Scientists counted more than 17,000 species of creatures living at least three miles below the world’s oceans, 5,600 of them previously unknown, including Enypiastes, a translucent sea cucumber.Washington PostLucky, the world’s oldest sheep, succumbed to heatstroke and died, toothless and arthritic, at the age of 23;BBCzookeepers at the Chongqing Wild Animal Park, China, were dismayed to find that the zoo’s five white tigers had become so domesticated they were scared of the live chickens they were meant to eat;Ananovaand fifteen firefighters went to an Australian home to look for a reported gas leak but found instead a fat farting pig.ABC NewsHundreds of thousands of Hindus converged in Nepal for the world’s largest animal sacrifice festival, a two-day event in honor of Gadhimai, a goddess of power, during which more than 250,000 animals were slaughtered, including 15,000 male water buffalos and at least 100,000 goats.CNNWild camels in search of water overran a small Australian town, trampling fences and smashing water tanks; authorities planned to corral about 6,000 of the animals with helicopters and gun them down.USA TodayA Pittsburgh man told police that he killed Flip, his girlfriend’s 13-week-old puppy, because the pit bull would not behave before the start of a Steelers game,Pittsburgh Post Gazetteand Tiger Woods hit a tree in his SUV.The New York TimesThe Swiss banned further construction of minarets;Swiss Vote to Ban New MinaretsChristians in Jerusalem wanted Jews to stop spitting on them;Haaretzand ten Florida middle schoolers were suspended for participating in Kick a Jew Day.Naples News

Share
Single Page

More from Claire Gutierrez:

Weekly Review May 31, 2011, 12:00 am

Weekly Review

Weekly Review May 30, 2011, 12:00 am

Weekly Review

Weekly Review March 22, 2011, 12:00 am

Weekly Review

Get access to 164 years of
Harper’s for only $45.99

United States Canada

CATEGORIES

THE CURRENT ISSUE

May 2015

Black Hat, White Hat

= Subscribers only.
Sign in here.
Subscribe here.

Beyond the Broken Window

= Subscribers only.
Sign in here.
Subscribe here.

In Search of a Stolen Fiddle

= Subscribers only.
Sign in here.
Subscribe here.

Displaced in the D.R.

= Subscribers only.
Sign in here.
Subscribe here.

The Quietest Place in the Universe

= Subscribers only.
Sign in here.
Subscribe here.

view Table Content

FEATURED ON HARPERS.ORG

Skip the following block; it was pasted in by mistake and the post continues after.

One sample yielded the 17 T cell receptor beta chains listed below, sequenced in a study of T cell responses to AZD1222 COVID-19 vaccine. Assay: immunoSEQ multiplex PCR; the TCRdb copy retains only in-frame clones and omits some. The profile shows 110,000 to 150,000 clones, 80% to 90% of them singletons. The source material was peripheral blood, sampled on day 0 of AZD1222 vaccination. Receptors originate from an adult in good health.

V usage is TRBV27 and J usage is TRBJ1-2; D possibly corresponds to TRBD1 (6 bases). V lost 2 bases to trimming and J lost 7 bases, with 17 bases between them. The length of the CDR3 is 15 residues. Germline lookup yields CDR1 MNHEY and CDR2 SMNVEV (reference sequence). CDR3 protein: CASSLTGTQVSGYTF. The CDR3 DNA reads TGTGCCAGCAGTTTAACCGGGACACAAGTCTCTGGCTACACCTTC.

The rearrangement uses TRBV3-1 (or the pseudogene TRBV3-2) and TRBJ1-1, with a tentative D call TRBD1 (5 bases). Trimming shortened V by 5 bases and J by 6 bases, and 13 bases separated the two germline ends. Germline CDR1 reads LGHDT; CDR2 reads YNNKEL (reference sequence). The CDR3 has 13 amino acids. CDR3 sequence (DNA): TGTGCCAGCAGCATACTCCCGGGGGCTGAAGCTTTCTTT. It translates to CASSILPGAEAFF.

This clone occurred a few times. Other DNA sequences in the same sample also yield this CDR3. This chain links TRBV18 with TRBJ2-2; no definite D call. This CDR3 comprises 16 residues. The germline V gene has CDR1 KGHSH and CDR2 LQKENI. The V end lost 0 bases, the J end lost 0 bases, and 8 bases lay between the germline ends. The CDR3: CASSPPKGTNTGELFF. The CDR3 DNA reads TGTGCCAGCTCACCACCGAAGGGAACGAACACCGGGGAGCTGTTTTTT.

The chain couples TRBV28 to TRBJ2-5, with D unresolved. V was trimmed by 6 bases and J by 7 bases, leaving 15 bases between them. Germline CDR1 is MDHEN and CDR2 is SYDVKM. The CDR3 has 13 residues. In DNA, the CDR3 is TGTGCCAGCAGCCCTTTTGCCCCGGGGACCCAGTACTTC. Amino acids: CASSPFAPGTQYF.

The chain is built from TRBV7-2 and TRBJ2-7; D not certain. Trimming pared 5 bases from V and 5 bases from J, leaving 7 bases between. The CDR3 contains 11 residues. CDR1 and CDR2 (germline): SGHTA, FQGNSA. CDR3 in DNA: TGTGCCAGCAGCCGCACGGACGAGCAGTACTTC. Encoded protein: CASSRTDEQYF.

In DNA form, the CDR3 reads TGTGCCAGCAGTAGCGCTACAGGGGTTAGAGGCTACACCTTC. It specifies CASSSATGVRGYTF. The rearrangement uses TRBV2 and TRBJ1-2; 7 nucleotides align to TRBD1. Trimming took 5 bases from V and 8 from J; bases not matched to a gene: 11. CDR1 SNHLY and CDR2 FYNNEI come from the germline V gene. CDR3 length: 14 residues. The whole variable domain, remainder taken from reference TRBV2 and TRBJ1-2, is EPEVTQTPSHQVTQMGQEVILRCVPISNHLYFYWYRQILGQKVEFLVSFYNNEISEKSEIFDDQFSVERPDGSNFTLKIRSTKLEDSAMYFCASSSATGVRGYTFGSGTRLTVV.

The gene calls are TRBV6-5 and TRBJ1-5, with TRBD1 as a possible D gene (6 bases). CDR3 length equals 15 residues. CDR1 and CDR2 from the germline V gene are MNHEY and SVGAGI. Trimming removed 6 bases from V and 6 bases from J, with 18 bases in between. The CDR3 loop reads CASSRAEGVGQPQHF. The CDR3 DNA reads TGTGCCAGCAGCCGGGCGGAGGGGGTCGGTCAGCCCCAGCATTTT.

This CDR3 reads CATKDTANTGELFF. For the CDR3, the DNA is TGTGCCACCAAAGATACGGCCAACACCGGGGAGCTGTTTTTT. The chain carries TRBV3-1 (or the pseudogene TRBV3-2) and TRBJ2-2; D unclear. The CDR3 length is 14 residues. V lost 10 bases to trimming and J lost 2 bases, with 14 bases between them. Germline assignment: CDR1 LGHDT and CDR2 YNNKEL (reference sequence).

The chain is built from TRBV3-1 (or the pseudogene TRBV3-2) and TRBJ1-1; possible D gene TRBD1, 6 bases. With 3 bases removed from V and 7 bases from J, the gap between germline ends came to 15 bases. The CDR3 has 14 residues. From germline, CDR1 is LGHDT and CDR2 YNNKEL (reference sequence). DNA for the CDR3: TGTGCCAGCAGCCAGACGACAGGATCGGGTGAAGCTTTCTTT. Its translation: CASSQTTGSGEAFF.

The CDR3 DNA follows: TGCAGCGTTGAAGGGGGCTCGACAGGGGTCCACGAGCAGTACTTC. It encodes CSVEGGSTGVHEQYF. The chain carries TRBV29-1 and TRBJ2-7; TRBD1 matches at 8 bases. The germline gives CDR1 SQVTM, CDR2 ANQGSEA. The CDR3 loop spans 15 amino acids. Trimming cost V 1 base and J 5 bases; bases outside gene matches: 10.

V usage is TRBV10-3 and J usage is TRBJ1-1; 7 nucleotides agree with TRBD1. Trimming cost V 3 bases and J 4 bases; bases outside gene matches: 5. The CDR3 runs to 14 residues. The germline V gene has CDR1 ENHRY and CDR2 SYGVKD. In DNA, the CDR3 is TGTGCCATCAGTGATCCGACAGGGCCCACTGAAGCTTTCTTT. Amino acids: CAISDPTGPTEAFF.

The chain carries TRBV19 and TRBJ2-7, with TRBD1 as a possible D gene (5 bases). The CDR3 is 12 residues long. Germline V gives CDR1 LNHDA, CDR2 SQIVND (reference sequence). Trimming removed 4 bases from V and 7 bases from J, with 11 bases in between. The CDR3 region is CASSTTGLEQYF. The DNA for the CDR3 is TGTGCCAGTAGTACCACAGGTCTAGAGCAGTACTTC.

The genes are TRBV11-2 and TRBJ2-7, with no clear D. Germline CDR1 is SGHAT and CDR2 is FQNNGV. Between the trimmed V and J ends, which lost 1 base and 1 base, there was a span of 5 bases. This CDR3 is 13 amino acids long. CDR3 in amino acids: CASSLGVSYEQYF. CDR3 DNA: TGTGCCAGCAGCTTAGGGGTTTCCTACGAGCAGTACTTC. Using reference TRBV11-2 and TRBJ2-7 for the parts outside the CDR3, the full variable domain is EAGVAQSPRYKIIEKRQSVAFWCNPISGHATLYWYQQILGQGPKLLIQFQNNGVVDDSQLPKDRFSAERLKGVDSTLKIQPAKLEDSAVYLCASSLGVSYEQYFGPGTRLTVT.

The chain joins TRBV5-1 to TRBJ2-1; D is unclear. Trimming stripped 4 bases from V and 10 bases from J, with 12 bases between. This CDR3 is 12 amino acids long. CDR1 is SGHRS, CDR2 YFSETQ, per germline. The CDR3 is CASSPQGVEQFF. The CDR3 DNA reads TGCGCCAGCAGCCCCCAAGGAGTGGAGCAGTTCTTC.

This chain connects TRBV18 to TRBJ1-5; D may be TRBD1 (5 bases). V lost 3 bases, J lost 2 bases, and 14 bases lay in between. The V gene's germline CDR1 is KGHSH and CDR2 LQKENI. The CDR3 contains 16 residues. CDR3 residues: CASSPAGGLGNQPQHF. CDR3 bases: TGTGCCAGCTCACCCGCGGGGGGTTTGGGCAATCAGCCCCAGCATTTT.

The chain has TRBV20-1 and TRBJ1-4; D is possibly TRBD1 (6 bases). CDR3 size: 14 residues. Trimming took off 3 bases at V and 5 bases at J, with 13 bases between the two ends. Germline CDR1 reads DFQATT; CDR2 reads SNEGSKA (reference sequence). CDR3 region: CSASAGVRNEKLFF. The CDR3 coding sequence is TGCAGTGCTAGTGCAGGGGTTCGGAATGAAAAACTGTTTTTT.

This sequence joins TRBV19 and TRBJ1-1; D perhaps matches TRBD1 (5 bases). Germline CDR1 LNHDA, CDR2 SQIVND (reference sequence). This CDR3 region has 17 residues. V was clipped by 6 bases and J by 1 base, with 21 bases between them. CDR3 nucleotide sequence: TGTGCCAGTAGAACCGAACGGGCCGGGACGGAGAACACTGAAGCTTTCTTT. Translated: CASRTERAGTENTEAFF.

Article
Last month, the PEN America Center announced its intention to honor Charlie Hebdo with its Freedom of Expression Courage Award at a gala on May 5. Six members of the organization have withdrawn from the gala in protest. In "The Joke," Justin E. H. Smith addressed the Anglo-American left's response to the killings.
Photo of a Charlie Hebdo editorial meeting in 2006 by Jean-Francois/DEROUBAIX
Article
In Search of a Stolen Fiddle·

= Subscribers only.
Sign in here.
Subscribe here.

“To lose an instrument is to lose an essential piece of one’s identity. It brings its own solitary form of grief.”
Violin © Serge Picard/Agence VU
Post
Driving the San Joaquin Valley·

= Subscribers only.
Sign in here.
Subscribe here.

“Don sucked the last of his drink through his straw and licked his lips. 'The coast, to me, is more interesting than the valley.'”
Photograph by the author
Article
Othello’s Son·

= Subscribers only.
Sign in here.
Subscribe here.

Fred Morton, who died this week in Vienna, at the age of 90, was a longtime contributor to Harper's Magazine and a good friend. "Othello's Son," which was listed as a Notable Essay in Best American Essays 2013, appeared in our September 2013 issue.
Photograph © Alex Gotfryd/CORBIS
Article
Beyond the Broken Window·

= Subscribers only.
Sign in here.
Subscribe here.

“By the time Bratton left the department, in 2009, Los Angeles had quietly become the most spied-on city in America.”
Illustration by Taylor Callery

Weeks after the peso collapsed that former Mexican President Carlos Salinas de Gortari joined the board of Dow Jones:

4

A Disney behavioral ecologist announced that elephants’ long-range low-frequency vocal rumblings draw elephant friends together and drive elephant enemies apart.

A robot known as Random Darknet Shopper that was confiscated by Swiss police for purchasing ten ecstasy pills online was cleared of charges.

Subscribe to the Weekly Review newsletter. Don’t worry, we won’t sell your email address!

HARPER’S FINEST

Subways Are for Sleeping

By

“Shelby is waiting for something. He himself does not know what it is. When it comes he will either go back into the world from which he came, or sink out of sight in the morass of alcoholism or despair that has engulfed other vagrants.”

Subscribe Today